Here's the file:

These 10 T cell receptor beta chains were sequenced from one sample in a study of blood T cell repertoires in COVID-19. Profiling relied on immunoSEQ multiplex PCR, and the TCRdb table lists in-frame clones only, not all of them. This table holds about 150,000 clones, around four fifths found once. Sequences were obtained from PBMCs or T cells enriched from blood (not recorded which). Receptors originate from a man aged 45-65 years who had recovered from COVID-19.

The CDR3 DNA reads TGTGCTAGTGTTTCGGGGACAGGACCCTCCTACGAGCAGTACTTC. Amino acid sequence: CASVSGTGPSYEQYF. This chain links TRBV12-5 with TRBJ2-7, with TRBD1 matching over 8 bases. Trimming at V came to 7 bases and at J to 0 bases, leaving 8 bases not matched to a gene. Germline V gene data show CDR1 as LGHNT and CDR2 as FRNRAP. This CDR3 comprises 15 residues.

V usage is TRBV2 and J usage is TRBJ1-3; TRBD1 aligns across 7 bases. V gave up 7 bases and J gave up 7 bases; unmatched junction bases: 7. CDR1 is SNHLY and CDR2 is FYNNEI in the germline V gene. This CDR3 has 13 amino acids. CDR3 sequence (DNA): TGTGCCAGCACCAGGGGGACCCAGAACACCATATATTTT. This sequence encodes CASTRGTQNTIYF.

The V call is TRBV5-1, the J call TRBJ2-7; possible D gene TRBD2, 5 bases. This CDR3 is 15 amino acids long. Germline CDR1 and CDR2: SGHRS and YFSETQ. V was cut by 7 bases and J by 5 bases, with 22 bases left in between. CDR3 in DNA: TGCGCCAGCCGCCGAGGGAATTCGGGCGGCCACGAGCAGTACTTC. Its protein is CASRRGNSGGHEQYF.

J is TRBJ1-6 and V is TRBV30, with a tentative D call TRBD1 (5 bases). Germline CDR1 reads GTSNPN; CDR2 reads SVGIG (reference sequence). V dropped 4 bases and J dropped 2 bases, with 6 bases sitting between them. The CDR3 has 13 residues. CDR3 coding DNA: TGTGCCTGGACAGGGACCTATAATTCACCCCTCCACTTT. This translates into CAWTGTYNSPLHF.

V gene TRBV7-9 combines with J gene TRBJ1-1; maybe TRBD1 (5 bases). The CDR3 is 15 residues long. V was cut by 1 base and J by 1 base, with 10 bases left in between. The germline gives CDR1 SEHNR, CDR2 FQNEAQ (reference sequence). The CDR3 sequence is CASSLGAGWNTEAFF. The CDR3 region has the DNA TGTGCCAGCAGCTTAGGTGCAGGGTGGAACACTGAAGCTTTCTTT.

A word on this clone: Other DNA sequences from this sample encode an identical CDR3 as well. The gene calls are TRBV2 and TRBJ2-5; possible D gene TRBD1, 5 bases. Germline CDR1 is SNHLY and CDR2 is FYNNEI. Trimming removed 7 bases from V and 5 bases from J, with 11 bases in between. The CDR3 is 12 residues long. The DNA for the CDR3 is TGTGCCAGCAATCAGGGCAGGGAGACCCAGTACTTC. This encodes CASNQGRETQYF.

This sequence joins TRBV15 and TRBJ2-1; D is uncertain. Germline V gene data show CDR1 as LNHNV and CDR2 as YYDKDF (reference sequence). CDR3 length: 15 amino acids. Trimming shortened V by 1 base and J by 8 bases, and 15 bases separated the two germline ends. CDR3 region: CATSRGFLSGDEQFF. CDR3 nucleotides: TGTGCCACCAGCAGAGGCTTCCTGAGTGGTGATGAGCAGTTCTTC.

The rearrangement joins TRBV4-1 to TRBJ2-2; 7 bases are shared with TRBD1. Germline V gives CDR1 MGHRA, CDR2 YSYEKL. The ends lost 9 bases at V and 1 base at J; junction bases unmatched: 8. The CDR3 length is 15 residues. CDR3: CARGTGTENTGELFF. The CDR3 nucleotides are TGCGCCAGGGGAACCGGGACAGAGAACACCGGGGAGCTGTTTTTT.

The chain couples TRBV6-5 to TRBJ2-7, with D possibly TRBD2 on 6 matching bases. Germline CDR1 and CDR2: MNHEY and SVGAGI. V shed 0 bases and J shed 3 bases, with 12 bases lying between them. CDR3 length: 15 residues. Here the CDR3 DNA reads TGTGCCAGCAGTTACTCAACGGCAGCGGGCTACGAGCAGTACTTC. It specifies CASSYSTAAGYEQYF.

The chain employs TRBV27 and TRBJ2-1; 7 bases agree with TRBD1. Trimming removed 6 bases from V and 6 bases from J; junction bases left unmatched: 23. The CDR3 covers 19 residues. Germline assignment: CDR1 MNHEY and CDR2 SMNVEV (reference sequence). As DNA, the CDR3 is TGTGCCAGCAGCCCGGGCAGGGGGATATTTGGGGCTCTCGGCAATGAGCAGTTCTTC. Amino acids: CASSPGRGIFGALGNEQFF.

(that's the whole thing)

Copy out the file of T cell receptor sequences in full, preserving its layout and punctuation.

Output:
These 10 T cell receptor beta chains were sequenced from one sample in a study of blood T cell repertoires in COVID-19. Profiling relied on immunoSEQ multiplex PCR, and the TCRdb table lists in-frame clones only, not all of them. This table holds about 150,000 clones, around four fifths found once. Sequences were obtained from PBMCs or T cells enriched from blood (not recorded which). Receptors originate from a man aged 45-65 years who had recovered from COVID-19.

The CDR3 DNA reads TGTGCTAGTGTTTCGGGGACAGGACCCTCCTACGAGCAGTACTTC. Amino acid sequence: CASVSGTGPSYEQYF. This chain links TRBV12-5 with TRBJ2-7, with TRBD1 matching over 8 bases. Trimming at V came to 7 bases and at J to 0 bases, leaving 8 bases not matched to a gene. Germline V gene data show CDR1 as LGHNT and CDR2 as FRNRAP. This CDR3 comprises 15 residues.

V usage is TRBV2 and J usage is TRBJ1-3; TRBD1 aligns across 7 bases. V gave up 7 bases and J gave up 7 bases; unmatched junction bases: 7. CDR1 is SNHLY and CDR2 is FYNNEI in the germline V gene. This CDR3 has 13 amino acids. CDR3 sequence (DNA): TGTGCCAGCACCAGGGGGACCCAGAACACCATATATTTT. This sequence encodes CASTRGTQNTIYF.

The V call is TRBV5-1, the J call TRBJ2-7; possible D gene TRBD2, 5 bases. This CDR3 is 15 amino acids long. Germline CDR1 and CDR2: SGHRS and YFSETQ. V was cut by 7 bases and J by 5 bases, with 22 bases left in between. CDR3 in DNA: TGCGCCAGCCGCCGAGGGAATTCGGGCGGCCACGAGCAGTACTTC. Its protein is CASRRGNSGGHEQYF.

J is TRBJ1-6 and V is TRBV30, with a tentative D call TRBD1 (5 bases). Germline CDR1 reads GTSNPN; CDR2 reads SVGIG (reference sequence). V dropped 4 bases and J dropped 2 bases, with 6 bases sitting between them. The CDR3 has 13 residues. CDR3 coding DNA: TGTGCCTGGACAGGGACCTATAATTCACCCCTCCACTTT. This translates into CAWTGTYNSPLHF.

V gene TRBV7-9 combines with J gene TRBJ1-1; maybe TRBD1 (5 bases). The CDR3 is 15 residues long. V was cut by 1 base and J by 1 base, with 10 bases left in between. The germline gives CDR1 SEHNR, CDR2 FQNEAQ (reference sequence). The CDR3 sequence is CASSLGAGWNTEAFF. The CDR3 region has the DNA TGTGCCAGCAGCTTAGGTGCAGGGTGGAACACTGAAGCTTTCTTT.

A word on this clone: Other DNA sequences from this sample encode an identical CDR3 as well. The gene calls are TRBV2 and TRBJ2-5; possible D gene TRBD1, 5 bases. Germline CDR1 is SNHLY and CDR2 is FYNNEI. Trimming removed 7 bases from V and 5 bases from J, with 11 bases in between. The CDR3 is 12 residues long. The DNA for the CDR3 is TGTGCCAGCAATCAGGGCAGGGAGACCCAGTACTTC. This encodes CASNQGRETQYF.

This sequence joins TRBV15 and TRBJ2-1; D is uncertain. Germline V gene data show CDR1 as LNHNV and CDR2 as YYDKDF (reference sequence). CDR3 length: 15 amino acids. Trimming shortened V by 1 base and J by 8 bases, and 15 bases separated the two germline ends. CDR3 region: CATSRGFLSGDEQFF. CDR3 nucleotides: TGTGCCACCAGCAGAGGCTTCCTGAGTGGTGATGAGCAGTTCTTC.

The rearrangement joins TRBV4-1 to TRBJ2-2; 7 bases are shared with TRBD1. Germline V gives CDR1 MGHRA, CDR2 YSYEKL. The ends lost 9 bases at V and 1 base at J; junction bases unmatched: 8. The CDR3 length is 15 residues. CDR3: CARGTGTENTGELFF. The CDR3 nucleotides are TGCGCCAGGGGAACCGGGACAGAGAACACCGGGGAGCTGTTTTTT.

The chain couples TRBV6-5 to TRBJ2-7, with D possibly TRBD2 on 6 matching bases. Germline CDR1 and CDR2: MNHEY and SVGAGI. V shed 0 bases and J shed 3 bases, with 12 bases lying between them. CDR3 length: 15 residues. Here the CDR3 DNA reads TGTGCCAGCAGTTACTCAACGGCAGCGGGCTACGAGCAGTACTTC. It specifies CASSYSTAAGYEQYF.

The chain employs TRBV27 and TRBJ2-1; 7 bases agree with TRBD1. Trimming removed 6 bases from V and 6 bases from J; junction bases left unmatched: 23. The CDR3 covers 19 residues. Germline assignment: CDR1 MNHEY and CDR2 SMNVEV (reference sequence). As DNA, the CDR3 is TGTGCCAGCAGCCCGGGCAGGGGGATATTTGGGGCTCTCGGCAATGAGCAGTTCTTC. Amino acids: CASSPGRGIFGALGNEQFF.